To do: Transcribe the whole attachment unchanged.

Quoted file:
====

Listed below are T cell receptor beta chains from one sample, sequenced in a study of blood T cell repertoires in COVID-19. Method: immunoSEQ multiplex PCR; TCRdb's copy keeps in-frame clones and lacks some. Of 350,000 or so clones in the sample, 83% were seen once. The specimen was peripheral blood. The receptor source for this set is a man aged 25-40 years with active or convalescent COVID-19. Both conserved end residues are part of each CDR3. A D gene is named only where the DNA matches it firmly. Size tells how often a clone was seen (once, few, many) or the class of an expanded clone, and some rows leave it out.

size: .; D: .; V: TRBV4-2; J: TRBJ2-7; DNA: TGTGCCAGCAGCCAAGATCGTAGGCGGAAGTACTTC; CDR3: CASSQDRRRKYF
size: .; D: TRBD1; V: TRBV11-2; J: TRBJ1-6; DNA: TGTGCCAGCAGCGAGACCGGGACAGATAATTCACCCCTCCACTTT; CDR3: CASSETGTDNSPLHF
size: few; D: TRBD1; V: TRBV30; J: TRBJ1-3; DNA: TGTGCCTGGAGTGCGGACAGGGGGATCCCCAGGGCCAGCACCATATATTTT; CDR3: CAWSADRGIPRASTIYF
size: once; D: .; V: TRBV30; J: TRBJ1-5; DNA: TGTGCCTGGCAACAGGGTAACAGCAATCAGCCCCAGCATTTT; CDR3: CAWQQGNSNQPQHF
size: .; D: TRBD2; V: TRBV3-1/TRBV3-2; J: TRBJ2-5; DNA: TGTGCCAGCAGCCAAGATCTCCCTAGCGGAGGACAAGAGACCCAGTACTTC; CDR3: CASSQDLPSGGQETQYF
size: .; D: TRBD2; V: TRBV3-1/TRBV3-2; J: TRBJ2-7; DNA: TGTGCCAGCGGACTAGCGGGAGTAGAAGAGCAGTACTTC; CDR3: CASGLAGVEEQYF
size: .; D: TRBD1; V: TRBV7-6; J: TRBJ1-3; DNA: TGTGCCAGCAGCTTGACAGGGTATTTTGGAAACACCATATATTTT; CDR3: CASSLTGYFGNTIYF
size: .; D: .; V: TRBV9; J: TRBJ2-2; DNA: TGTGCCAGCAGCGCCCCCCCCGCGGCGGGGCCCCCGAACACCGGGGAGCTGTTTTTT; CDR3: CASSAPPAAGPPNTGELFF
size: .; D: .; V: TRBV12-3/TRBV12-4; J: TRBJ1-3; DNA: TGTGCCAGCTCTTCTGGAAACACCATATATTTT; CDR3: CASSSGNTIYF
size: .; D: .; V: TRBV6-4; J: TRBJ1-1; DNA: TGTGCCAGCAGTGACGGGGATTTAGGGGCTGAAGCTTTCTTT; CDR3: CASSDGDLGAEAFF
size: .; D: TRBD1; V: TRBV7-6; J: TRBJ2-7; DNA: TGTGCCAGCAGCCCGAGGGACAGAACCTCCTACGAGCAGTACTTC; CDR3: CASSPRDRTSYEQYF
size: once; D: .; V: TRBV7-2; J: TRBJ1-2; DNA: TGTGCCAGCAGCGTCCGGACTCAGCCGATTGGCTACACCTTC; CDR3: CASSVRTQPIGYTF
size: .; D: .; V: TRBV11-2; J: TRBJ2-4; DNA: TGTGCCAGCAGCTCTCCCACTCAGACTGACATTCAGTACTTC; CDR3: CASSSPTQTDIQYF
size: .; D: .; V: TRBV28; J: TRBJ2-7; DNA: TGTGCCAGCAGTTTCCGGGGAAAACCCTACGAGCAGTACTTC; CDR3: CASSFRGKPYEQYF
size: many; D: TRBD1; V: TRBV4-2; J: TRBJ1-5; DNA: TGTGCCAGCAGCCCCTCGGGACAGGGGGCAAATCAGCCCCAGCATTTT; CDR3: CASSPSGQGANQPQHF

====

Listed below are T cell receptor beta chains from one sample, sequenced in a study of blood T cell repertoires in COVID-19. Method: immunoSEQ multiplex PCR; TCRdb's copy keeps in-frame clones and lacks some. Of 350,000 or so clones in the sample, 83% were seen once. The specimen was peripheral blood. The receptor source for this set is a man aged 25-40 years with active or convalescent COVID-19. Both conserved end residues are part of each CDR3. A D gene is named only where the DNA matches it firmly. Size tells how often a clone was seen (once, few, many) or the class of an expanded clone, and some rows leave it out.

size: .; D: .; V: TRBV4-2; J: TRBJ2-7; DNA: TGTGCCAGCAGCCAAGATCGTAGGCGGAAGTACTTC; CDR3: CASSQDRRRKYF
size: .; D: TRBD1; V: TRBV11-2; J: TRBJ1-6; DNA: TGTGCCAGCAGCGAGACCGGGACAGATAATTCACCCCTCCACTTT; CDR3: CASSETGTDNSPLHF
size: few; D: TRBD1; V: TRBV30; J: TRBJ1-3; DNA: TGTGCCTGGAGTGCGGACAGGGGGATCCCCAGGGCCAGCACCATATATTTT; CDR3: CAWSADRGIPRASTIYF
size: once; D: .; V: TRBV30; J: TRBJ1-5; DNA: TGTGCCTGGCAACAGGGTAACAGCAATCAGCCCCAGCATTTT; CDR3: CAWQQGNSNQPQHF
size: .; D: TRBD2; V: TRBV3-1/TRBV3-2; J: TRBJ2-5; DNA: TGTGCCAGCAGCCAAGATCTCCCTAGCGGAGGACAAGAGACCCAGTACTTC; CDR3: CASSQDLPSGGQETQYF
size: .; D: TRBD2; V: TRBV3-1/TRBV3-2; J: TRBJ2-7; DNA: TGTGCCAGCGGACTAGCGGGAGTAGAAGAGCAGTACTTC; CDR3: CASGLAGVEEQYF
size: .; D: TRBD1; V: TRBV7-6; J: TRBJ1-3; DNA: TGTGCCAGCAGCTTGACAGGGTATTTTGGAAACACCATATATTTT; CDR3: CASSLTGYFGNTIYF
size: .; D: .; V: TRBV9; J: TRBJ2-2; DNA: TGTGCCAGCAGCGCCCCCCCCGCGGCGGGGCCCCCGAACACCGGGGAGCTGTTTTTT; CDR3: CASSAPPAAGPPNTGELFF
size: .; D: .; V: TRBV12-3/TRBV12-4; J: TRBJ1-3; DNA: TGTGCCAGCTCTTCTGGAAACACCATATATTTT; CDR3: CASSSGNTIYF
size: .; D: .; V: TRBV6-4; J: TRBJ1-1; DNA: TGTGCCAGCAGTGACGGGGATTTAGGGGCTGAAGCTTTCTTT; CDR3: CASSDGDLGAEAFF
size: .; D: TRBD1; V: TRBV7-6; J: TRBJ2-7; DNA: TGTGCCAGCAGCCCGAGGGACAGAACCTCCTACGAGCAGTACTTC; CDR3: CASSPRDRTSYEQYF
size: once; D: .; V: TRBV7-2; J: TRBJ1-2; DNA: TGTGCCAGCAGCGTCCGGACTCAGCCGATTGGCTACACCTTC; CDR3: CASSVRTQPIGYTF
size: .; D: .; V: TRBV11-2; J: TRBJ2-4; DNA: TGTGCCAGCAGCTCTCCCACTCAGACTGACATTCAGTACTTC; CDR3: CASSSPTQTDIQYF
size: .; D: .; V: TRBV28; J: TRBJ2-7; DNA: TGTGCCAGCAGTTTCCGGGGAAAACCCTACGAGCAGTACTTC; CDR3: CASSFRGKPYEQYF
size: many; D: TRBD1; V: TRBV4-2; J: TRBJ1-5; DNA: TGTGCCAGCAGCCCCTCGGGACAGGGGGCAAATCAGCCCCAGCATTTT; CDR3: CASSPSGQGANQPQHF